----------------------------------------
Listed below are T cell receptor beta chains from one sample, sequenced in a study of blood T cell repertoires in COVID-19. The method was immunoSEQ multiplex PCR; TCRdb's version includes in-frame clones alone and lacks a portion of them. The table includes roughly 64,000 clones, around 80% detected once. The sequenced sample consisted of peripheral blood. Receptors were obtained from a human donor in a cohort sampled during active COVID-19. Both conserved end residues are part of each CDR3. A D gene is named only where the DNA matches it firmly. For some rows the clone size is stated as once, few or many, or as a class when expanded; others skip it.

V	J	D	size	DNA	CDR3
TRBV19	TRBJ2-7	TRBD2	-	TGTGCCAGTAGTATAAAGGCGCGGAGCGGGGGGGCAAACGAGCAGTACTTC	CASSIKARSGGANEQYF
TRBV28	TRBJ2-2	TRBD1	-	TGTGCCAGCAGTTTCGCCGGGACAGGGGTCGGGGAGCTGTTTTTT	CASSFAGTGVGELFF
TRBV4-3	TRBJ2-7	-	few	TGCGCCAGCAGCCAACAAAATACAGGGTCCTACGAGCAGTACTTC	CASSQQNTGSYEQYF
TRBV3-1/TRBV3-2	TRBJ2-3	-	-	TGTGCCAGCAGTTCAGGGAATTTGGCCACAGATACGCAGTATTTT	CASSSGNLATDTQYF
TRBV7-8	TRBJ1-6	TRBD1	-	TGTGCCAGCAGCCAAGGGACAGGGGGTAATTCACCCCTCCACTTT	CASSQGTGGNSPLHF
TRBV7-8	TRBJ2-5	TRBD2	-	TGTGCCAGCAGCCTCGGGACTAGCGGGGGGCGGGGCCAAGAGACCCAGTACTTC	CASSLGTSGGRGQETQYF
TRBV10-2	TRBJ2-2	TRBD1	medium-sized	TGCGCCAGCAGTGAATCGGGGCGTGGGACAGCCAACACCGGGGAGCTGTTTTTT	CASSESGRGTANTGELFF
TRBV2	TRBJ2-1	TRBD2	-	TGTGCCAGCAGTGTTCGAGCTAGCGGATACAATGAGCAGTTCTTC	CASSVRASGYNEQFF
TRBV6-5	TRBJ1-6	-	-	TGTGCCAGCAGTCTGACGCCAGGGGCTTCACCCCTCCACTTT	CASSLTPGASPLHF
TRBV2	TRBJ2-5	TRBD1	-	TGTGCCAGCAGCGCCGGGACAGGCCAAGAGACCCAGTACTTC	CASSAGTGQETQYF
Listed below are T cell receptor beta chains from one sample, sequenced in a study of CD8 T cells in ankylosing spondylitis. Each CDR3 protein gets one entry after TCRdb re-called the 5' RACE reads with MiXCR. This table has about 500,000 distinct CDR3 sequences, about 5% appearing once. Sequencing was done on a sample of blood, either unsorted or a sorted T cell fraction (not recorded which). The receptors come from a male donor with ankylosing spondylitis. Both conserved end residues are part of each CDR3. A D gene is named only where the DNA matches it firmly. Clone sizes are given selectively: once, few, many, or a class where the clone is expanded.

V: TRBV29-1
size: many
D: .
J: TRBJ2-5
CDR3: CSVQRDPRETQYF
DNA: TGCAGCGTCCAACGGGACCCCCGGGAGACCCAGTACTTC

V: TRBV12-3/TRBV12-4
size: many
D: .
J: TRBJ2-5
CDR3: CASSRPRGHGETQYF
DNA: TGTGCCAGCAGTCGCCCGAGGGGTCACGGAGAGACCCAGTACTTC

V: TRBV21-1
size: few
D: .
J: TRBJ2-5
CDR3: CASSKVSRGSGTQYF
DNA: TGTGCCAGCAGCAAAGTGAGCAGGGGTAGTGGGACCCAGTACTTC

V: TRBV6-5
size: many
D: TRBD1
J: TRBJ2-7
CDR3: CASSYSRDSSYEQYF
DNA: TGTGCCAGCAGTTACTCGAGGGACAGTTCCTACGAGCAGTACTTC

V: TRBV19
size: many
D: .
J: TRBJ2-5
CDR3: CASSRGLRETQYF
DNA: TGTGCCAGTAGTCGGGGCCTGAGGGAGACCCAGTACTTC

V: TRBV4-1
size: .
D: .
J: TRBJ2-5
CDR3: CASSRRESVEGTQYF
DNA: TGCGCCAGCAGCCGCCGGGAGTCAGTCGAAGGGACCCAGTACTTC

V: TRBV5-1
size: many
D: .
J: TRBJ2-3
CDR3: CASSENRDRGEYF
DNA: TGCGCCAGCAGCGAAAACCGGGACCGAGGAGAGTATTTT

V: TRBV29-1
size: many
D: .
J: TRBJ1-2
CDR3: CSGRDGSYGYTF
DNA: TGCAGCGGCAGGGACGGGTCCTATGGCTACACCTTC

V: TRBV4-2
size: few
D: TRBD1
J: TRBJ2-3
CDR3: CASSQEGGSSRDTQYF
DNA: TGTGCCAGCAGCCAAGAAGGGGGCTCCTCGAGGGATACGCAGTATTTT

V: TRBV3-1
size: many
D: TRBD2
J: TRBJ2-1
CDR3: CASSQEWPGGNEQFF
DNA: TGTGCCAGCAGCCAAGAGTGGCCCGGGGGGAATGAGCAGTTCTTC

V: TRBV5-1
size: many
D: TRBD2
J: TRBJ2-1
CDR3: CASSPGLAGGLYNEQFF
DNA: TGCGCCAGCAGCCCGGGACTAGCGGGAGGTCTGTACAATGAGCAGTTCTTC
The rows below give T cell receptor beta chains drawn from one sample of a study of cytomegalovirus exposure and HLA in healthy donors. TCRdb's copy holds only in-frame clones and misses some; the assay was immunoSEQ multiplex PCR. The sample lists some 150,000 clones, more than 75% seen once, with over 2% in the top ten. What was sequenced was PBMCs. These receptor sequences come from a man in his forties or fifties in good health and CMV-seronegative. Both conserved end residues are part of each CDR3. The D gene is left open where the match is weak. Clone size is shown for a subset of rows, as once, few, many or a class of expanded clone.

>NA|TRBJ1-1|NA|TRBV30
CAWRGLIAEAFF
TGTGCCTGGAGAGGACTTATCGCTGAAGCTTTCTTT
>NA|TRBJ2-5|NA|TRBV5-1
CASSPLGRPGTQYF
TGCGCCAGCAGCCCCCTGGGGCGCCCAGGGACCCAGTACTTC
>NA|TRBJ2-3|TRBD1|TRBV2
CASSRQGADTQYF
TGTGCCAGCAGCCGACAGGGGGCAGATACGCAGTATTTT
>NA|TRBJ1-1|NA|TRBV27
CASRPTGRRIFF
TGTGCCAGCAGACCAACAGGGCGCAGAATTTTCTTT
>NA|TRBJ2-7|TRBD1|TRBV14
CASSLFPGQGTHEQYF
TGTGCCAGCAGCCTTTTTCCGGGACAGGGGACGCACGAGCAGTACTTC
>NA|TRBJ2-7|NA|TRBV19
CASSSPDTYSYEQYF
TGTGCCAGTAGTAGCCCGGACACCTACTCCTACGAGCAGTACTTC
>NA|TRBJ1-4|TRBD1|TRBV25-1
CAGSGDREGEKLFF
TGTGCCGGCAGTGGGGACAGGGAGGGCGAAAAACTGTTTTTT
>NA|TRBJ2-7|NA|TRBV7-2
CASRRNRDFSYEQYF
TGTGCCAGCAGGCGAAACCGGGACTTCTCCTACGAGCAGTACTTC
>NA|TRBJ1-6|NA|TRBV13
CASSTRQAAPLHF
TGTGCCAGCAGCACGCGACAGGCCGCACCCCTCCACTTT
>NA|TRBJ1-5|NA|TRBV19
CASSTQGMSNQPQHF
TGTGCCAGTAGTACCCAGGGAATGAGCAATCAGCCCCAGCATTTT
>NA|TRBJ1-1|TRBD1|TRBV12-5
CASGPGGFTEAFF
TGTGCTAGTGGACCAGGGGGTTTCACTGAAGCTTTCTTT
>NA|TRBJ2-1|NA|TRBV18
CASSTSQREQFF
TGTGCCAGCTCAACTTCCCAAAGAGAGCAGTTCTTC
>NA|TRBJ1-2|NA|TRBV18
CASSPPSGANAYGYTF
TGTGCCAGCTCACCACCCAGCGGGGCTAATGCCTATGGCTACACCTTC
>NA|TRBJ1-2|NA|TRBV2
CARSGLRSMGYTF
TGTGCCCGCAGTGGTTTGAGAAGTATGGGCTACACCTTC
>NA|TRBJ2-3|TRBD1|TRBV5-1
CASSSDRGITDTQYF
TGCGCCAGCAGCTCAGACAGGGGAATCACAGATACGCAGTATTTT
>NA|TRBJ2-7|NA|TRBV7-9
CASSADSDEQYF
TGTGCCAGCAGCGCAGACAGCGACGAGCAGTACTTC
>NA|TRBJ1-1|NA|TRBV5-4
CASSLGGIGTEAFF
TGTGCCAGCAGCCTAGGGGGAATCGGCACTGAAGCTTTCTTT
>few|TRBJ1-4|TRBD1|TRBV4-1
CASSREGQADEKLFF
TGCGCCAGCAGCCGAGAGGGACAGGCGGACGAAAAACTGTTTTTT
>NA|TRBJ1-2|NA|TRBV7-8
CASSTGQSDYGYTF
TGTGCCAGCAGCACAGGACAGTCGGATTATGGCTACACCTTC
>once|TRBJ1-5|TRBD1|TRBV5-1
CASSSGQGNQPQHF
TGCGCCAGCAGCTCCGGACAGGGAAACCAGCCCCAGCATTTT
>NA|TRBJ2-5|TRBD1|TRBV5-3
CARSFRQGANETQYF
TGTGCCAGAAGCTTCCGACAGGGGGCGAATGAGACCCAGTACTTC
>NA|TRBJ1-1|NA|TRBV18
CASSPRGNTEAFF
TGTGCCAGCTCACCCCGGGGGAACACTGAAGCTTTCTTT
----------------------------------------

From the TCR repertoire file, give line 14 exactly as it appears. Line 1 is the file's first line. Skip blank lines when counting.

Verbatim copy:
V: TRBV29-1